It’s ironic–when my schedule’s wide open, I often have trouble writing, but as SOON as the demands on my time start to accumulate, THEN I feel the urge to write three things at once! For a while now I’ve been thinking about writing a book of plays for teens; I think dramatic writing is a great way to get young readers invested in communication…what’s the most effective way to convey your ideas? what leads to conflict? how can conflict be resolved? You can put that in a lecture, or you can let them read a play and then act out the parts, rewrite the ending, or write a new script of their own. I didn’t think I’d have time to write any plays this summer since I’m working on Judah’s Tale, but then I pulled up my list of twenty completed plays and realized I *have* four one-acts that would be suitable for teens. So I’m editing them now, and should have copies of the new book ready by next week. If anyone out there would like a review copy, please let me know…I’m going to send copies to the teachers I know here in Brooklyn, and I think high school students are the target audience for these plays since they do have some mature content. The first play, girl/power, was staged here in NYC last summer as part of a festival of women playwrights.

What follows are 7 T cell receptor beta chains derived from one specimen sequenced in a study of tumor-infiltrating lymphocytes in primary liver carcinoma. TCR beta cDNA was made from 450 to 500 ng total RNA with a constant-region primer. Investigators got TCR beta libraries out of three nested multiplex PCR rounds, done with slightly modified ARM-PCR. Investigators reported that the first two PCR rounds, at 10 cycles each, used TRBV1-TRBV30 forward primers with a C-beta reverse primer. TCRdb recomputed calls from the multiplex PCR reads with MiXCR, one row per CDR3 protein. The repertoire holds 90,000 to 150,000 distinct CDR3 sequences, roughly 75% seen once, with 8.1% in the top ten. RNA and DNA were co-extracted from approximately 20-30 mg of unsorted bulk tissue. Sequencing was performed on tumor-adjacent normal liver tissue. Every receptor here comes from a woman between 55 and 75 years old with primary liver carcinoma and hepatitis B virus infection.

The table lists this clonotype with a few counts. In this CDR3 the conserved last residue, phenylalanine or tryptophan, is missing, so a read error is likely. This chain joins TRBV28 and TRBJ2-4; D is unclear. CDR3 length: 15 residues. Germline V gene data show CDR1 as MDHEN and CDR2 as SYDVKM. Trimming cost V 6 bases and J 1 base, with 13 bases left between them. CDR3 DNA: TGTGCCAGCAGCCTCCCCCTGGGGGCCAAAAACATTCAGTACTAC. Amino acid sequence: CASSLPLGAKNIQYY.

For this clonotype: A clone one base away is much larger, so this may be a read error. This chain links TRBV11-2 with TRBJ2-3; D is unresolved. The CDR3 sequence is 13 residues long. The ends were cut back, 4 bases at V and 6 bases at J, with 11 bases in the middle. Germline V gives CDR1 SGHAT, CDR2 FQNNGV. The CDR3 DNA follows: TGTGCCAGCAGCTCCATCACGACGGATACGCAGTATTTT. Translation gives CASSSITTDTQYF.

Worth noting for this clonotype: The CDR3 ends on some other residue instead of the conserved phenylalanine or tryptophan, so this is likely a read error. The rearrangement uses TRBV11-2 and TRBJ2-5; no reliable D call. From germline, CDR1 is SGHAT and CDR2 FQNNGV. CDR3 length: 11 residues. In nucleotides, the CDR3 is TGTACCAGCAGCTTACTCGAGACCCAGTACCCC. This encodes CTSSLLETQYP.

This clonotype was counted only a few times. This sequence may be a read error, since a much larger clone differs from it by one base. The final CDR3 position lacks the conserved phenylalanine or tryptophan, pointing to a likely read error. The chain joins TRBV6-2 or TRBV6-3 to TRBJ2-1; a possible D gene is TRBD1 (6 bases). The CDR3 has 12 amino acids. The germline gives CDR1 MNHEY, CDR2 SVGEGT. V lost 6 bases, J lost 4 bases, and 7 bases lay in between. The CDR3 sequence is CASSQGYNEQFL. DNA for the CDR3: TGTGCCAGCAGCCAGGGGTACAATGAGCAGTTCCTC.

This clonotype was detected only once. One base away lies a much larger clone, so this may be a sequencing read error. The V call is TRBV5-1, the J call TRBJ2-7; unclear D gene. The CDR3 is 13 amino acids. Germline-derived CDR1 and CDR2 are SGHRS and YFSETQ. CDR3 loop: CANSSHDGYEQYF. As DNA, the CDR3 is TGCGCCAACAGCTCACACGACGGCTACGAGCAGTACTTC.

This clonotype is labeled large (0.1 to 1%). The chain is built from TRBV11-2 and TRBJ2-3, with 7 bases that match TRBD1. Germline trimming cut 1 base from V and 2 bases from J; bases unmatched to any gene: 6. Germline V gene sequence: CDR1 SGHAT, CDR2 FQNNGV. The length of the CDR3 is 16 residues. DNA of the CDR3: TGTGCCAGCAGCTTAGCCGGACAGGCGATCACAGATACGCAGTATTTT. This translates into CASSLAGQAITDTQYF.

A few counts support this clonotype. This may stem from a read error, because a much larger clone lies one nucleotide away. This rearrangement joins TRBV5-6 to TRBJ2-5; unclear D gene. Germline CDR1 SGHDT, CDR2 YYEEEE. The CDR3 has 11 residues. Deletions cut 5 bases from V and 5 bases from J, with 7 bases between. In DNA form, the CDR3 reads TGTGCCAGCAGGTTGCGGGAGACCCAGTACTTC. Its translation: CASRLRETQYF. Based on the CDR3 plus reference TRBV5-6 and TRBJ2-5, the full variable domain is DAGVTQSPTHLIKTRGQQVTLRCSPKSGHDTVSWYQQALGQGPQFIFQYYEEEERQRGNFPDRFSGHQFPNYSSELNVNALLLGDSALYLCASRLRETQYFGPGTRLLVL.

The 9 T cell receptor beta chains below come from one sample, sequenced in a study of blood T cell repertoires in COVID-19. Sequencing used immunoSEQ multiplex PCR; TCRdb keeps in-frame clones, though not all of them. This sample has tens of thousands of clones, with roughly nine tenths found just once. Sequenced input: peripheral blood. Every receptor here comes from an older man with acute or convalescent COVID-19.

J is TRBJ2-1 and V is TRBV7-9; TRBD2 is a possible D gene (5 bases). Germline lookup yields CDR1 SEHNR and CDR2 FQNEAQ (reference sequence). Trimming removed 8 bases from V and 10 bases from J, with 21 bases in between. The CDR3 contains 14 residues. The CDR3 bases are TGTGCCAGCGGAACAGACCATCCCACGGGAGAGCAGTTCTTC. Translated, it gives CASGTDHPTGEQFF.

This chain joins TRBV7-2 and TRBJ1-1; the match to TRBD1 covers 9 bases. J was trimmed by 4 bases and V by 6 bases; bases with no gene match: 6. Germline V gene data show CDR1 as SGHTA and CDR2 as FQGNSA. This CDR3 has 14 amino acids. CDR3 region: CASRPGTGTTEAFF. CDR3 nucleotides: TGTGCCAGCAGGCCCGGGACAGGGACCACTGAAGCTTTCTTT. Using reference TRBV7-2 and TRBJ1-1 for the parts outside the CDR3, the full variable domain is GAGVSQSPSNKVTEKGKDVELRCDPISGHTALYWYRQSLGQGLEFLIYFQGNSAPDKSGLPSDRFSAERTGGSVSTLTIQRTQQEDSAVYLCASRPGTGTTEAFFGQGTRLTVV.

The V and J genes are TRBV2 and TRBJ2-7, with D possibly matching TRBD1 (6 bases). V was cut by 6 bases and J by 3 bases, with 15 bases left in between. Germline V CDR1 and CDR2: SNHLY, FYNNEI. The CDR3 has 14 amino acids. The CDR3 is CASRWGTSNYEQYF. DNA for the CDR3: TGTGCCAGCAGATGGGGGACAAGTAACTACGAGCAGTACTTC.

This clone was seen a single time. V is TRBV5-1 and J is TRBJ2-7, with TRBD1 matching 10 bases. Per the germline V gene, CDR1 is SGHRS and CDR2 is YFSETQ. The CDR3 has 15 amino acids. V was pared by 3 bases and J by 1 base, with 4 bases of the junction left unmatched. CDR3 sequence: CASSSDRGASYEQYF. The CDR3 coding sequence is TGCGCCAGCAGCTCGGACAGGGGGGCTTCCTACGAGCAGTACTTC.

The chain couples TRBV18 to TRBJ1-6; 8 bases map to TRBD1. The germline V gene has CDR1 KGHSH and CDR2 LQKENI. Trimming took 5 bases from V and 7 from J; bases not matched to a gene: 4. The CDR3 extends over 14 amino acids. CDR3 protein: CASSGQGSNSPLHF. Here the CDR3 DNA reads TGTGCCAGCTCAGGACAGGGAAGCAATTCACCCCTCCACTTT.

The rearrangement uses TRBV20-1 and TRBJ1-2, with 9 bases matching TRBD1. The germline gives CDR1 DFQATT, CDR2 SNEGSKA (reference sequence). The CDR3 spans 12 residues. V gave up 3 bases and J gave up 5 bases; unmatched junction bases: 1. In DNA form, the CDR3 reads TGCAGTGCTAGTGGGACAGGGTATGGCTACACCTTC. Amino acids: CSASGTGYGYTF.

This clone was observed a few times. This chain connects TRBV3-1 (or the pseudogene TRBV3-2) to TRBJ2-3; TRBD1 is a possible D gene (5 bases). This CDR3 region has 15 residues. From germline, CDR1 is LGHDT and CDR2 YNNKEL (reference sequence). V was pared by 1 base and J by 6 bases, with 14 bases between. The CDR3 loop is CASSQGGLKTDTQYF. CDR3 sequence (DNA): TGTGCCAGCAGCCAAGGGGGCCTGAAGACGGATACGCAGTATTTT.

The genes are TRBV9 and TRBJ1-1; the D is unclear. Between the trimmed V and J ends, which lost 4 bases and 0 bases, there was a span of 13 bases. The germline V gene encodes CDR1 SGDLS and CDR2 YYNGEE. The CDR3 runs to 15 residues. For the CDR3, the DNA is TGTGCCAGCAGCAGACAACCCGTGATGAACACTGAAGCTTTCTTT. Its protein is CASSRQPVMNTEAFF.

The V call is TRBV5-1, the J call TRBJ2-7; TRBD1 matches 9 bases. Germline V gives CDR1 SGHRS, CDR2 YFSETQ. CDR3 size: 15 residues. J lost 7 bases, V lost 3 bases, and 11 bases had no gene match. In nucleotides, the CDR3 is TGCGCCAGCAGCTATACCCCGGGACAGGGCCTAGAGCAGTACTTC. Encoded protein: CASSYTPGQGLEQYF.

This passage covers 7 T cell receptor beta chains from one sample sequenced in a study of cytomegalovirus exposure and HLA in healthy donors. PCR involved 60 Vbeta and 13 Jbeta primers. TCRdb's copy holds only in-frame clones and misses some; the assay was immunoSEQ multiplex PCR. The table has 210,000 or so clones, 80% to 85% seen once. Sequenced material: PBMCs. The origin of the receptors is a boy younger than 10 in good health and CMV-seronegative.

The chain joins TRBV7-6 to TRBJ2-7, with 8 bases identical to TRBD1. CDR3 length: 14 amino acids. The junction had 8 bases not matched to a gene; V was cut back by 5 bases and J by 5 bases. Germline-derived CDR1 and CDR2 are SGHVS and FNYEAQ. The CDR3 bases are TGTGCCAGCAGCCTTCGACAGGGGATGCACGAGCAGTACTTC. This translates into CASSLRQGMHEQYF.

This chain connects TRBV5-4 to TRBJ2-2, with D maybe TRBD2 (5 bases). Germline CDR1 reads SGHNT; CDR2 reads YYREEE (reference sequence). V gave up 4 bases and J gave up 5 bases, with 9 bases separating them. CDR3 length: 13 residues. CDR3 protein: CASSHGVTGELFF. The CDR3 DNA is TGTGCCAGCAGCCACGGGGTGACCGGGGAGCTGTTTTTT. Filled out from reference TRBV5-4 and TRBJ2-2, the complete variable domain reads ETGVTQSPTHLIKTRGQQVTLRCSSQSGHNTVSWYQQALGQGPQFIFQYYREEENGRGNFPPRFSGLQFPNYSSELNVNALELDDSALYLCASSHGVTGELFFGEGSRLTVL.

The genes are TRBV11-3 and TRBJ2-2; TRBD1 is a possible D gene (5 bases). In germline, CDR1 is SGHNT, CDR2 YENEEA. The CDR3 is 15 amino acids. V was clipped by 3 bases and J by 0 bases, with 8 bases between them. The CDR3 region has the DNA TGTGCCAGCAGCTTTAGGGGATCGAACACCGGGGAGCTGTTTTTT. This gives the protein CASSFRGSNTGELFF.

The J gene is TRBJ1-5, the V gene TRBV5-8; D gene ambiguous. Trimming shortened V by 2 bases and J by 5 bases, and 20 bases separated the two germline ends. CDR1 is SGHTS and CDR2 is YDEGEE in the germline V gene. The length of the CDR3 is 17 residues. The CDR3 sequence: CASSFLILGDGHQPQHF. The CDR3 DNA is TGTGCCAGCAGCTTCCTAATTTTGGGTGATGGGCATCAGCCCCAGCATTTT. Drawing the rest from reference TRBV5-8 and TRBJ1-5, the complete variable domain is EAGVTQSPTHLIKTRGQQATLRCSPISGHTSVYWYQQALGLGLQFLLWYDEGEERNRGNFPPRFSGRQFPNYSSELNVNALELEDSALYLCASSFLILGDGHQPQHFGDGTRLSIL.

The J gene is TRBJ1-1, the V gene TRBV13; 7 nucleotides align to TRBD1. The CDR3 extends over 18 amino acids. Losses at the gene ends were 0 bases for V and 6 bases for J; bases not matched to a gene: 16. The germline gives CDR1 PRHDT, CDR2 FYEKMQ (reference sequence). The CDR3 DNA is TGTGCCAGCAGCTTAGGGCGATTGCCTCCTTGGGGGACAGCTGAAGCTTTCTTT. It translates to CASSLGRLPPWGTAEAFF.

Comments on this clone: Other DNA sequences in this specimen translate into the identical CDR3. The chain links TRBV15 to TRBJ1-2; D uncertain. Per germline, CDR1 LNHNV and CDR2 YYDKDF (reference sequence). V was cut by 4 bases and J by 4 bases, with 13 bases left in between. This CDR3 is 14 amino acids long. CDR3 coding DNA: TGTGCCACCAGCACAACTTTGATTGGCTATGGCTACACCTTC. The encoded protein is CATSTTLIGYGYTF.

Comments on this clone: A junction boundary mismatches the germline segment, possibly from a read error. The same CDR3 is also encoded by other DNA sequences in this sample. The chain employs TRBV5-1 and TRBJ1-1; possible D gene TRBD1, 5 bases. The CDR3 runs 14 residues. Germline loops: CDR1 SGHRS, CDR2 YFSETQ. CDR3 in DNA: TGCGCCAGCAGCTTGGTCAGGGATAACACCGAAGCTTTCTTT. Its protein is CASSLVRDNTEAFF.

girl/power: While in the custody of Child Protective Services, two underage girls compare their relationships with the men accused of exploiting them.
Brotherhood: Upon his release from prison, Von returns to his foster mother’s home hoping to build a new life with the remnants of his family. But with the house on the brink of foreclosure, Von must confront the forces of change that have transformed the world he left behind.
Deluged: A young woman conducting research on lynching in Louisiana finds herself swept up in a hurricane and dropped onto a plantation off the Mississippi River.
Men of All Work: Four black male celebrities meet in “the green room” and share the trials and triumphs they have encountered trying to “make it” in the entertainment industry.